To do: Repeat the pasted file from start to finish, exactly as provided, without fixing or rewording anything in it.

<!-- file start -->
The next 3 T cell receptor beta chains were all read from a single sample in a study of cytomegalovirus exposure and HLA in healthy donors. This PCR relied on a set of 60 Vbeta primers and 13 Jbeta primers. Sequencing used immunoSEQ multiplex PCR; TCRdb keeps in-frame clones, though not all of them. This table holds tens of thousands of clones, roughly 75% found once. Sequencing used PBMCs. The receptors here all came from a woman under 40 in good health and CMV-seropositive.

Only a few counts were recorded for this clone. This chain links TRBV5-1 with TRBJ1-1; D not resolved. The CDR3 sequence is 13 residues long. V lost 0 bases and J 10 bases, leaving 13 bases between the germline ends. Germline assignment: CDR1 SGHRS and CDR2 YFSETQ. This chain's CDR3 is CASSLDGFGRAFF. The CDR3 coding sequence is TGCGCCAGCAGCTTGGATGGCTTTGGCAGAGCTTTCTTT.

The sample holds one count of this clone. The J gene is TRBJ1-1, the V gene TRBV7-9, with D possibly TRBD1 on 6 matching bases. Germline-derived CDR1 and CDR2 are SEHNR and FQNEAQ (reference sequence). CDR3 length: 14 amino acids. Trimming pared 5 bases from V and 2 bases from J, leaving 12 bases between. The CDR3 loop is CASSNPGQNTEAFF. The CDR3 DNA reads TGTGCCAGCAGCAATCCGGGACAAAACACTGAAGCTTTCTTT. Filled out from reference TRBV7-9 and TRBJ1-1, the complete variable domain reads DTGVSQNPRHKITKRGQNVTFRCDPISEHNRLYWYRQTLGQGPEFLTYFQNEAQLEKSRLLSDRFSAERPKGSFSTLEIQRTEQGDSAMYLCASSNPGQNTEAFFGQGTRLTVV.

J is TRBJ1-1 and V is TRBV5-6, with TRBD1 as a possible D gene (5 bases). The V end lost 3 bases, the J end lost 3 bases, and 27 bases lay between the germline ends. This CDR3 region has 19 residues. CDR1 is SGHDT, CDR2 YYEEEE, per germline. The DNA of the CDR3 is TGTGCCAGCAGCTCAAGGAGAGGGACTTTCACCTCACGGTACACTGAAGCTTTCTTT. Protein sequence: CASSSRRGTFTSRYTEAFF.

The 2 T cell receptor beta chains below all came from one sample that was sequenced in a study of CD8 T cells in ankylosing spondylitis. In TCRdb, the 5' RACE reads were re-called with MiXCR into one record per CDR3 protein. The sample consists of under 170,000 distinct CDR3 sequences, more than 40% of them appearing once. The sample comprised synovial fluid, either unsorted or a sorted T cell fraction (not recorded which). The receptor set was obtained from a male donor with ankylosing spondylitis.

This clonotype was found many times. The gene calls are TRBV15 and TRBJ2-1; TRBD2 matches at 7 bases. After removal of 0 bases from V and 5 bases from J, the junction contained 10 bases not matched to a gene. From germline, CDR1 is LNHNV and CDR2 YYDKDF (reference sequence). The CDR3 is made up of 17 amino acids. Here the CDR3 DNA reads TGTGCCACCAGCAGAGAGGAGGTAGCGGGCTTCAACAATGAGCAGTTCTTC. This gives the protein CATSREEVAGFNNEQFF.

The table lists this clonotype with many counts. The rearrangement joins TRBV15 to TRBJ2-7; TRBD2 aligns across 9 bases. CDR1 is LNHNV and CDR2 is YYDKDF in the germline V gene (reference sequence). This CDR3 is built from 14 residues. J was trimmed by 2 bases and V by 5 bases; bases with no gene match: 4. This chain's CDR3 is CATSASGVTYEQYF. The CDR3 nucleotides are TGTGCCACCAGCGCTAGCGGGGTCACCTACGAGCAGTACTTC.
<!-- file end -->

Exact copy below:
The next 3 T cell receptor beta chains were all read from a single sample in a study of cytomegalovirus exposure and HLA in healthy donors. This PCR relied on a set of 60 Vbeta primers and 13 Jbeta primers. Sequencing used immunoSEQ multiplex PCR; TCRdb keeps in-frame clones, though not all of them. This table holds tens of thousands of clones, roughly 75% found once. Sequencing used PBMCs. The receptors here all came from a woman under 40 in good health and CMV-seropositive.

Only a few counts were recorded for this clone. This chain links TRBV5-1 with TRBJ1-1; D not resolved. The CDR3 sequence is 13 residues long. V lost 0 bases and J 10 bases, leaving 13 bases between the germline ends. Germline assignment: CDR1 SGHRS and CDR2 YFSETQ. This chain's CDR3 is CASSLDGFGRAFF. The CDR3 coding sequence is TGCGCCAGCAGCTTGGATGGCTTTGGCAGAGCTTTCTTT.

The sample holds one count of this clone. The J gene is TRBJ1-1, the V gene TRBV7-9, with D possibly TRBD1 on 6 matching bases. Germline-derived CDR1 and CDR2 are SEHNR and FQNEAQ (reference sequence). CDR3 length: 14 amino acids. Trimming pared 5 bases from V and 2 bases from J, leaving 12 bases between. The CDR3 loop is CASSNPGQNTEAFF. The CDR3 DNA reads TGTGCCAGCAGCAATCCGGGACAAAACACTGAAGCTTTCTTT. Filled out from reference TRBV7-9 and TRBJ1-1, the complete variable domain reads DTGVSQNPRHKITKRGQNVTFRCDPISEHNRLYWYRQTLGQGPEFLTYFQNEAQLEKSRLLSDRFSAERPKGSFSTLEIQRTEQGDSAMYLCASSNPGQNTEAFFGQGTRLTVV.

J is TRBJ1-1 and V is TRBV5-6, with TRBD1 as a possible D gene (5 bases). The V end lost 3 bases, the J end lost 3 bases, and 27 bases lay between the germline ends. This CDR3 region has 19 residues. CDR1 is SGHDT, CDR2 YYEEEE, per germline. The DNA of the CDR3 is TGTGCCAGCAGCTCAAGGAGAGGGACTTTCACCTCACGGTACACTGAAGCTTTCTTT. Protein sequence: CASSSRRGTFTSRYTEAFF.

The 2 T cell receptor beta chains below all came from one sample that was sequenced in a study of CD8 T cells in ankylosing spondylitis. In TCRdb, the 5' RACE reads were re-called with MiXCR into one record per CDR3 protein. The sample consists of under 170,000 distinct CDR3 sequences, more than 40% of them appearing once. The sample comprised synovial fluid, either unsorted or a sorted T cell fraction (not recorded which). The receptor set was obtained from a male donor with ankylosing spondylitis.

This clonotype was found many times. The gene calls are TRBV15 and TRBJ2-1; TRBD2 matches at 7 bases. After removal of 0 bases from V and 5 bases from J, the junction contained 10 bases not matched to a gene. From germline, CDR1 is LNHNV and CDR2 YYDKDF (reference sequence). The CDR3 is made up of 17 amino acids. Here the CDR3 DNA reads TGTGCCACCAGCAGAGAGGAGGTAGCGGGCTTCAACAATGAGCAGTTCTTC. This gives the protein CATSREEVAGFNNEQFF.

The table lists this clonotype with many counts. The rearrangement joins TRBV15 to TRBJ2-7; TRBD2 aligns across 9 bases. CDR1 is LNHNV and CDR2 is YYDKDF in the germline V gene (reference sequence). This CDR3 is built from 14 residues. J was trimmed by 2 bases and V by 5 bases; bases with no gene match: 4. This chain's CDR3 is CATSASGVTYEQYF. The CDR3 nucleotides are TGTGCCACCAGCGCTAGCGGGGTCACCTACGAGCAGTACTTC.